the other side’s—we have to show that it works. If it
doesn’t work, we need to think of something else, and if it
doesn’t work because we aren’t enforcing it, that’s
not good enough. If we think Living Wage ordinances are really going
to solve the problems of low-wage work, temp work, privatization,
the lack of a middle-class in our cities, we have to show that it
is doing that. I think ultimately, in terms of who’s on what
side in this nation, we have to be able to give concrete examples
of stories. We’re not going to win the fake numbers war. We’re
going to win it because we’re actually winning it. We think
that we have more truth than they do. We’re trying to win
a progressive proposal in a moderate (if that) city government.
Obviously, my identity is shaped by the work I do as an organizer.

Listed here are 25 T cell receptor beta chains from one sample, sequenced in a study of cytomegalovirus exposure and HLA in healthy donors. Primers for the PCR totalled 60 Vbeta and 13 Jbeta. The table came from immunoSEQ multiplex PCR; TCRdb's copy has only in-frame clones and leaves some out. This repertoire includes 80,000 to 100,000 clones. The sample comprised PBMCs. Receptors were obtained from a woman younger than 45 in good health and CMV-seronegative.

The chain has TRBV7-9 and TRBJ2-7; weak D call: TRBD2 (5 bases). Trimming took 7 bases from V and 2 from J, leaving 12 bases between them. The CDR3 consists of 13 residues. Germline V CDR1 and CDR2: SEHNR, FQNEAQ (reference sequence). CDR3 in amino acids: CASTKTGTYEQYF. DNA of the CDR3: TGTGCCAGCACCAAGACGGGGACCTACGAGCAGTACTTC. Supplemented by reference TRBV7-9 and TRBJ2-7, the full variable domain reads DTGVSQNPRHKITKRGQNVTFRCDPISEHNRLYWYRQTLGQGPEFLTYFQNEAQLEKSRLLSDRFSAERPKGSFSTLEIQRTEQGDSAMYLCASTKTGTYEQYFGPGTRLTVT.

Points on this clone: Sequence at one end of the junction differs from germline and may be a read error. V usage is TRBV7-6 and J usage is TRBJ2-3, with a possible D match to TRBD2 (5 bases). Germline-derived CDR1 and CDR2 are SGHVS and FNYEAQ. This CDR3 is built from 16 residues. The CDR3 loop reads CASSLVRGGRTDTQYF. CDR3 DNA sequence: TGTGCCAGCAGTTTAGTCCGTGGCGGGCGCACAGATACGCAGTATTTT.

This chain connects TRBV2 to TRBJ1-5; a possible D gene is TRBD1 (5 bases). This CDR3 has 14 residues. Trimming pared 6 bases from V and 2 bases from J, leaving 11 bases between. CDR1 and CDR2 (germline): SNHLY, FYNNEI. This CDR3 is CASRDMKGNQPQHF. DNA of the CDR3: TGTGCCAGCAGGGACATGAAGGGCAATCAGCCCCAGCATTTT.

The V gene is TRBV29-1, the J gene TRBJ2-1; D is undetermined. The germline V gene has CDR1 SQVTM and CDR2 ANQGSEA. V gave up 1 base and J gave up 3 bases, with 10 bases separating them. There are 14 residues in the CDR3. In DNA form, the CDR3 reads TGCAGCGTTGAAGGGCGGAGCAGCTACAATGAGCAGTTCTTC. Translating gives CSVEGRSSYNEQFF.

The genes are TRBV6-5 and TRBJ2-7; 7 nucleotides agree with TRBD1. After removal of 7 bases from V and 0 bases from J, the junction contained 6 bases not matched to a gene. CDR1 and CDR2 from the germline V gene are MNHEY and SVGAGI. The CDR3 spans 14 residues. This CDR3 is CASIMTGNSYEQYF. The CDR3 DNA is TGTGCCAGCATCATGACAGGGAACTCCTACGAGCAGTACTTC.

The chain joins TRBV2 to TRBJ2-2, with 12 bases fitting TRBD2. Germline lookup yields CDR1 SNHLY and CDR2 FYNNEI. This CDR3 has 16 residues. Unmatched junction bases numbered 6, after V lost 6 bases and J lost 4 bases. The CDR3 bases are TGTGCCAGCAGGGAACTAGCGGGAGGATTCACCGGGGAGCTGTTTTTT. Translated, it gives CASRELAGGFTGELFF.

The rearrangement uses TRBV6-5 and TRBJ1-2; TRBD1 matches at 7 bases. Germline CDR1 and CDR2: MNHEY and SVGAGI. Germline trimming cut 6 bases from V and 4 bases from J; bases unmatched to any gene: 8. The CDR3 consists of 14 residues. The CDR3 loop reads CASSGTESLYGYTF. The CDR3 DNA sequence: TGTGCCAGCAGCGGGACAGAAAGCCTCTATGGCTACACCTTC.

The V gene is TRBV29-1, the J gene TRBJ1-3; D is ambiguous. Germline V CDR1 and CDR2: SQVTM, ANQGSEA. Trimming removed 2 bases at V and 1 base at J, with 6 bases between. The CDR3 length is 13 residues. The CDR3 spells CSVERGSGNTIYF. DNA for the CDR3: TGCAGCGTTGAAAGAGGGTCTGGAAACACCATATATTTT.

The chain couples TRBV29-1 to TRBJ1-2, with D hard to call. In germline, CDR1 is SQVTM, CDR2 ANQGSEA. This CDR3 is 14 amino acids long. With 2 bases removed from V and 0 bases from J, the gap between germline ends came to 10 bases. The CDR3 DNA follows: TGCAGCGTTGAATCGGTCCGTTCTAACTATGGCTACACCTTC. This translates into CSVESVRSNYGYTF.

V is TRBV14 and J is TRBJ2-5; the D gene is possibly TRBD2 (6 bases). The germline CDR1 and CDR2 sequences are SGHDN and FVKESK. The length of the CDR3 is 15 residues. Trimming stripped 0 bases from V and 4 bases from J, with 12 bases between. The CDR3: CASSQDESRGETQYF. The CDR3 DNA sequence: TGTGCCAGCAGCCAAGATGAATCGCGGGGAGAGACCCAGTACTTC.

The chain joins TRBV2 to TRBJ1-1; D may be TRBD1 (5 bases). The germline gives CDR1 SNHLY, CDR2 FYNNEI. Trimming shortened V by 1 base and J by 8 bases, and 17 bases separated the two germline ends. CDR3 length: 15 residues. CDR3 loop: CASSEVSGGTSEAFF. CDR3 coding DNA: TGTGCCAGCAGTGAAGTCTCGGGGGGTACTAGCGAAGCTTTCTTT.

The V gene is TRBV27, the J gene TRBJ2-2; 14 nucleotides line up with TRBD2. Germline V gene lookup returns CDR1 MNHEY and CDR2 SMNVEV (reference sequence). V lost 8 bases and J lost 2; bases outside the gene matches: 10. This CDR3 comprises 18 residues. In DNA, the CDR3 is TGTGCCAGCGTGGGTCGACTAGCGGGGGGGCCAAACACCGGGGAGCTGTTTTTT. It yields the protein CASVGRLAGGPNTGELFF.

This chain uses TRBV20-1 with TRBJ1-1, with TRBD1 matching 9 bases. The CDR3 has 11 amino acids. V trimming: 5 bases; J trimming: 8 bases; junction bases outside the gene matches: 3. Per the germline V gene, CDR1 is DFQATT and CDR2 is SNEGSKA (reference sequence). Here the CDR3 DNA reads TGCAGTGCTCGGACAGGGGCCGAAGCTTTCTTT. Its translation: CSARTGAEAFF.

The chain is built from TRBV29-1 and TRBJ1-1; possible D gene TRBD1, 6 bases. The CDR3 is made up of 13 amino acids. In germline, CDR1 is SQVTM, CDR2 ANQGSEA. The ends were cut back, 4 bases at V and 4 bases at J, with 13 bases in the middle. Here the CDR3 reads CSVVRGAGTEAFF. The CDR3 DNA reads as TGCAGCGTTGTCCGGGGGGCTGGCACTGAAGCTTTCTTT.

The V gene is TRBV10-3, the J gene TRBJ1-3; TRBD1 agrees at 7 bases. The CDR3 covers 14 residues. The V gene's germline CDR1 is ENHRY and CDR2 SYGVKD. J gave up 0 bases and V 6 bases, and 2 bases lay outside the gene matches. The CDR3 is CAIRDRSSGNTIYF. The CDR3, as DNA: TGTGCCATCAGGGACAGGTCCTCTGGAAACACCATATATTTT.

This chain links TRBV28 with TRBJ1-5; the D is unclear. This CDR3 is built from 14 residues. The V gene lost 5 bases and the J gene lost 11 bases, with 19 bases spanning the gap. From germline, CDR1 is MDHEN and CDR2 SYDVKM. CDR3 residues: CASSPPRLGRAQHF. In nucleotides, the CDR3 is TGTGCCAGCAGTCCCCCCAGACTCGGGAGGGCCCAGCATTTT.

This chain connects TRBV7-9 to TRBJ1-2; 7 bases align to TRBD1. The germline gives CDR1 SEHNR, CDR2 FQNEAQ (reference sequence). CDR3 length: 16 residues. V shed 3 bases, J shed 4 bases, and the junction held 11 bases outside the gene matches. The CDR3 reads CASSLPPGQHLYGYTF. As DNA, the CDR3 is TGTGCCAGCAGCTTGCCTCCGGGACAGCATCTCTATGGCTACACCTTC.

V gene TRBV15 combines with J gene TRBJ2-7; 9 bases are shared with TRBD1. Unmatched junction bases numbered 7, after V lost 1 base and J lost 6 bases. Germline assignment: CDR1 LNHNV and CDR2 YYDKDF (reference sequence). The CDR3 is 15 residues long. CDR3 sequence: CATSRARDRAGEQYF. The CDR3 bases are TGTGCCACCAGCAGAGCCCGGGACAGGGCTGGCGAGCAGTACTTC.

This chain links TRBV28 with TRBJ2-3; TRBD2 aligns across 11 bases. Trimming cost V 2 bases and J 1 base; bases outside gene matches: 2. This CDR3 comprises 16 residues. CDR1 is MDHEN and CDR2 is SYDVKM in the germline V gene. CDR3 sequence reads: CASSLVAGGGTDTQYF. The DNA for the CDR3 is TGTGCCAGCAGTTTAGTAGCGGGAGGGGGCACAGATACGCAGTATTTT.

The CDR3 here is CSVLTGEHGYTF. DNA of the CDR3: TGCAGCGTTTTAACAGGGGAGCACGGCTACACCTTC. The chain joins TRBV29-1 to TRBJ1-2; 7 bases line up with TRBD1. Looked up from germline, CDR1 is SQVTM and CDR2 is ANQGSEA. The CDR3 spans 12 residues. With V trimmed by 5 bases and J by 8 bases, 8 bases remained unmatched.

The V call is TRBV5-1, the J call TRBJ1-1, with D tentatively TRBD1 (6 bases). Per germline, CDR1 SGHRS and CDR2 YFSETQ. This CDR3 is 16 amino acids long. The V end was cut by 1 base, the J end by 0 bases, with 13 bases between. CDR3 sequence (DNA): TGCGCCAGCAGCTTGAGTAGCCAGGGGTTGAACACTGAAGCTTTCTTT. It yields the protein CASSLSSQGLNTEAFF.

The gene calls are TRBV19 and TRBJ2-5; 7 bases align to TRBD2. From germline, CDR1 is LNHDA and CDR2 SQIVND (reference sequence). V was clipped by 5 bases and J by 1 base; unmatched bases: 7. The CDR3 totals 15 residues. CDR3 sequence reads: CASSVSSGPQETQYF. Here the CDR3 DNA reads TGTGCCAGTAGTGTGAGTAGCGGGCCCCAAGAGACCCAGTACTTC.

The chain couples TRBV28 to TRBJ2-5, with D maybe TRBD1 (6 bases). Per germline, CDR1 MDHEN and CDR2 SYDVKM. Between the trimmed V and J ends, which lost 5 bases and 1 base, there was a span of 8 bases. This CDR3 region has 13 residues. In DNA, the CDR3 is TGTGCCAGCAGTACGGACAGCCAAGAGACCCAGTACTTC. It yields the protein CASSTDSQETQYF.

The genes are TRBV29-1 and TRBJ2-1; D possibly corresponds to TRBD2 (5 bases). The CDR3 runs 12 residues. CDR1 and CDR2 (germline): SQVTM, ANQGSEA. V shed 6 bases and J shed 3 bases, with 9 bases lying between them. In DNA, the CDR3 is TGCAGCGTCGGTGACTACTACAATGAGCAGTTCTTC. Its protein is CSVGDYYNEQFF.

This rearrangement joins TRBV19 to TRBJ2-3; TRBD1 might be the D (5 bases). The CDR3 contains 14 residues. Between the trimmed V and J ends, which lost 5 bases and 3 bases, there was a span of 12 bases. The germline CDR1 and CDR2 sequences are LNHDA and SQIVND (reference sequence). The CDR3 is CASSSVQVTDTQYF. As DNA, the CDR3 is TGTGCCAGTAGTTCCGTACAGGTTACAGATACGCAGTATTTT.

If three years down the line we pass this thing and it’s not
working, I’d be the first one to say let’s do something
different. If we don’t, then what’s the point? If we’re
not being honest with ourselves, it’s going to catch up with
us. I do think it’s a partisan battlefield and people are
wearing flags and making state flowers out of their campaigns, but
I think it’s going to catch up with you at some point if you’re
not falling on the right side of the issue.
Maybe that’s why I don’t like politics, or political
elections, or working on campaigns: it is about the win. I don’t
think it’s about winning. One of the legacies of Martin Luther
King, Jr. was that, above anything else, he was a great organization
builder. He was a tremendous organization builder. He built breadth
and width in the organization, from SCLC to SNCC. I think he was
almost there, but it shows you his inability to really do that,
because when he died, they died.
The point is that Living Wage campaigns are about a different type
of infrastructure building that activists and community organizers
forgot over the last thirty years. They’ve forgotten how to
do it. And Living Wage campaigns are an attempt to rebuild that
infrastructure that’s been lost.
What advice to you have for the
students working on Living Wage campaigns?